Scotland v England Women’s Six Nations: Mairi Forsyth wishes sister Jemma was alongside her

Scotland's Mairi Forsyth in action against Wales. Picture: Gary Hutchison / SNS
Scotland's Mairi Forsyth in action against Wales. Picture: Gary Hutchison / SNS
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Mairi Forsyth and her sister Jemma took up rugby within a week of each other and played at club level and for Scotland A together. Both have played for the senior Scotland side too – but it is a source of lasting regret to Mairi that, as their careers took different trajectories, they never represented their country at the same time.

Mairi, who will win her 14th cap at tighthead against England at Scotstoun this afternoon, was a precocious talent, but then cut down on her commitment to rugby just as Jemma’s career was taking off. By the time she returned to the system and began to figure in senior squads, her sister, right, capped at No 8, had been sidelined by a shoulder injury.

“When I was at school I went to Grangemouth Rugby Club and a week later my sister joined me,” the 28-year-old recalled. “We played together a lot at club level and academy, and we’ve got A caps together, then I got to a point in my life where I wasn’t committed to rugby as much as I wanted to at that level. So I withdrew myself a bit and it took me quite a while to get back involved. It’s something now that I really regret, but at the time I wasn’t putting the commitment in that I needed.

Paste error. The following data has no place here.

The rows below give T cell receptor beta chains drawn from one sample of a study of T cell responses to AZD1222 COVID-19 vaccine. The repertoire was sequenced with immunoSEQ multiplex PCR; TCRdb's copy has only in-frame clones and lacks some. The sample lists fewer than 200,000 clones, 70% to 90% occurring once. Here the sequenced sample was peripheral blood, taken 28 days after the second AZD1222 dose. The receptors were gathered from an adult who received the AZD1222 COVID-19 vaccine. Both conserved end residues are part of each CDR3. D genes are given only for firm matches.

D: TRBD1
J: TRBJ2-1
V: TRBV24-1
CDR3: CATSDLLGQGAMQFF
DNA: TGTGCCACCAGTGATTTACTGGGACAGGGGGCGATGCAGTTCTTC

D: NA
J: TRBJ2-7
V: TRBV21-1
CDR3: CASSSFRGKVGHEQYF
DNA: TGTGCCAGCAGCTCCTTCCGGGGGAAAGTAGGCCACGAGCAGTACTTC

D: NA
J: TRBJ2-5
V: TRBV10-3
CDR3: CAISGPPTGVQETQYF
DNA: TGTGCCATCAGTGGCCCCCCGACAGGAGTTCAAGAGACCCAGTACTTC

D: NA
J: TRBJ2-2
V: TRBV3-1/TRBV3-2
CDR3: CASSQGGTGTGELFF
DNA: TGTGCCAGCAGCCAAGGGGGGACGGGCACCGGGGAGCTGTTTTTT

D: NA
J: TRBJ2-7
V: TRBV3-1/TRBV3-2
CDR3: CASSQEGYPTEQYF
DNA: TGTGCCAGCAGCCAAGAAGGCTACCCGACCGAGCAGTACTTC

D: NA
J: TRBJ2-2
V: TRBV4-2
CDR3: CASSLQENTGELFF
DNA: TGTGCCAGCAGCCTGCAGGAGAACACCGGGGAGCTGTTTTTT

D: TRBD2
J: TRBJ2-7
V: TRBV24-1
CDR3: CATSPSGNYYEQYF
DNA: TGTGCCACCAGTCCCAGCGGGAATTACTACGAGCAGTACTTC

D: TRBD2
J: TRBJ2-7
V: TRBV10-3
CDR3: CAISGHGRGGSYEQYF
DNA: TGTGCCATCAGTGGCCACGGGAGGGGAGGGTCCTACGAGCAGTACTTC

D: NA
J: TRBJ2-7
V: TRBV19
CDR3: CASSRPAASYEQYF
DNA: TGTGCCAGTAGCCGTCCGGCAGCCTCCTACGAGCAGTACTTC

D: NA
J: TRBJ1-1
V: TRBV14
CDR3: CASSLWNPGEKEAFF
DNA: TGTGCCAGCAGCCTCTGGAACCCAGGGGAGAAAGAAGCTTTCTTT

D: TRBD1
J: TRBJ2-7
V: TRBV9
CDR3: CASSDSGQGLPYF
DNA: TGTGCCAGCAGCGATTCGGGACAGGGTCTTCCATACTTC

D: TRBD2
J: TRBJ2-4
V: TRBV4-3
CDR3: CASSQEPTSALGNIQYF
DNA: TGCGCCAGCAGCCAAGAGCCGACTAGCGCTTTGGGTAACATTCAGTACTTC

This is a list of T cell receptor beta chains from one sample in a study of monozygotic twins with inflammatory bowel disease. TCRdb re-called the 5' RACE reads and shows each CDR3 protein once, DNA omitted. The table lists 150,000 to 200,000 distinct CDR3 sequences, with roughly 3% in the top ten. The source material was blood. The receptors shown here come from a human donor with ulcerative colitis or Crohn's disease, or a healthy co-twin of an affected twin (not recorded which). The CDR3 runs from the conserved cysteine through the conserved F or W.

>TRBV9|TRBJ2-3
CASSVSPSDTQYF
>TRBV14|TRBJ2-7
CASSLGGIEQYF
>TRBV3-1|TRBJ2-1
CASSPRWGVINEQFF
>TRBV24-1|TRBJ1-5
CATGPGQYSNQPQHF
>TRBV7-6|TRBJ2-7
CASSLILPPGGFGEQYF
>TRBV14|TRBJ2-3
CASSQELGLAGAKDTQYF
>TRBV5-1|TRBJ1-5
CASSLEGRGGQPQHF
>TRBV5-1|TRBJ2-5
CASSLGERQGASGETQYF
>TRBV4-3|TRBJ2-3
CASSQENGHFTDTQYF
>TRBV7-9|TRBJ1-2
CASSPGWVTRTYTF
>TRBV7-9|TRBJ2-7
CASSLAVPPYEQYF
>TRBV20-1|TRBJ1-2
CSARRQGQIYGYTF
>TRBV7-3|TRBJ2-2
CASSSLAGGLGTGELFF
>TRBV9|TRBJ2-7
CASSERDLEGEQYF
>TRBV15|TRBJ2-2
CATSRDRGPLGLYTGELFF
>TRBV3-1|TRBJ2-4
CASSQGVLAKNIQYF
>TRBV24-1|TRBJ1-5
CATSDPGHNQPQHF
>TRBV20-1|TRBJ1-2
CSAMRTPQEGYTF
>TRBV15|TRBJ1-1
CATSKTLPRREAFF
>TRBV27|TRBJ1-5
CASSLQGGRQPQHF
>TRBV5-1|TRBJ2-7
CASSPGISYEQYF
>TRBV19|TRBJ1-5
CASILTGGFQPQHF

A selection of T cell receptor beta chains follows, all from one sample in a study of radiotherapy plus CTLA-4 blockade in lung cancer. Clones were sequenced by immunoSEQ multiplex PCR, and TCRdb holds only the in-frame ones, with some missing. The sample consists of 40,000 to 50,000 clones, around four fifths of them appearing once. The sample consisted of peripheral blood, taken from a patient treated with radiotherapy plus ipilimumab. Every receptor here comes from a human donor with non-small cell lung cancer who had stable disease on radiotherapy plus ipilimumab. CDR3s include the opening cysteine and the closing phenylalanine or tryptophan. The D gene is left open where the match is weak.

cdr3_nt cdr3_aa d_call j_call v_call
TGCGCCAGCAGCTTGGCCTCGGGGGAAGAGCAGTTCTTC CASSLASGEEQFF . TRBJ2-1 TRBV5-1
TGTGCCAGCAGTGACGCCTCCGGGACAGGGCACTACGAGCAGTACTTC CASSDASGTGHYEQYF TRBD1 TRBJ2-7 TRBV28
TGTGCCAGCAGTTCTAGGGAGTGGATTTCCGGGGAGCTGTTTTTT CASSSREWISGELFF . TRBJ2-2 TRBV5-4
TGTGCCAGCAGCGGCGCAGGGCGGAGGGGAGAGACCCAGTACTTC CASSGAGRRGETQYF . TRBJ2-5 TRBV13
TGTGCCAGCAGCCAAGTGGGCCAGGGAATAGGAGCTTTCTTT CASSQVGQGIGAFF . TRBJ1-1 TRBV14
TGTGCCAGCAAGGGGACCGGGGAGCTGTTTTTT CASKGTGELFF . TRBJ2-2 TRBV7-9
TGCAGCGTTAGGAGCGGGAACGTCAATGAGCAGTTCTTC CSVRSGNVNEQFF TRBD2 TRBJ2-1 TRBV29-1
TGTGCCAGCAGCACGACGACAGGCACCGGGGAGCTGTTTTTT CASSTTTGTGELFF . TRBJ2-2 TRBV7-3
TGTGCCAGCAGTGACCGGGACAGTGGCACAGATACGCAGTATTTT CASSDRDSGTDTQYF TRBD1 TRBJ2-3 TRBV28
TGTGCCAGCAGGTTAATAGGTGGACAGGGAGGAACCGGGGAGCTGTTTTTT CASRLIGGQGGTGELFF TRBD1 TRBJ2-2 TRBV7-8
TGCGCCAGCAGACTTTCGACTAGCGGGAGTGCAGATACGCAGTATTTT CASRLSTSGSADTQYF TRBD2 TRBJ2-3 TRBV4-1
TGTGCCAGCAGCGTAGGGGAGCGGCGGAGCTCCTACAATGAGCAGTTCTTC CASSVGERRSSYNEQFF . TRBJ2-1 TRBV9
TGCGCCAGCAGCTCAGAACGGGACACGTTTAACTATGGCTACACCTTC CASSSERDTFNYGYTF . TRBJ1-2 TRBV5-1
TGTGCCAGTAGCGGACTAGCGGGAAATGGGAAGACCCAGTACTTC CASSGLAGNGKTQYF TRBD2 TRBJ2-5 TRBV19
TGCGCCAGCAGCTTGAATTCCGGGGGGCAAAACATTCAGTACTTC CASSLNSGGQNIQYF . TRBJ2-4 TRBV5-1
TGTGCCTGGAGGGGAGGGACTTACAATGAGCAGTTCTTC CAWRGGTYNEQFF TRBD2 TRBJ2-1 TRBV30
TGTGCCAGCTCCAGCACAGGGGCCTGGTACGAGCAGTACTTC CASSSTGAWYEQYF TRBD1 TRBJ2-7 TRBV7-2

“Then Jemma got an op on her shoulder and was not in the squad any more when I came in, which was a shame that we never ever got to play together. It was something I would have loved to have happened. But her shoulder’s not 100 per cent and she’s moving on with her life now and looking to go other places.”

Forsyth is certainly making up for lost time now, and will win her 14th cap today less than a year and a half after her first. Having played in last year’s 80-0 loss to England at Twickenham she knows how tough this Six Nations match will be, but is convinced that the team is far more competitive now both physically and psychologically.

“Last year we came out to warm up right as the men’s game was finishing. Twickenham was absolutely packed and the men’s game had been very exciting, and I think that atmosphere shocked a lot of us. I think we maybe slightly came in on ourselves instead of using it to help us. So for me the biggest learning was that we need to not go into our shells. We really need to go at England. We just need to stick together and play our game, not let them come at us and play their rugby.

“I think we’re in a really good place just now physically, and I think we’ve come on so much since we played England last year – as individual players and as a group mentality. As a team we’ve come so far from where we were then.”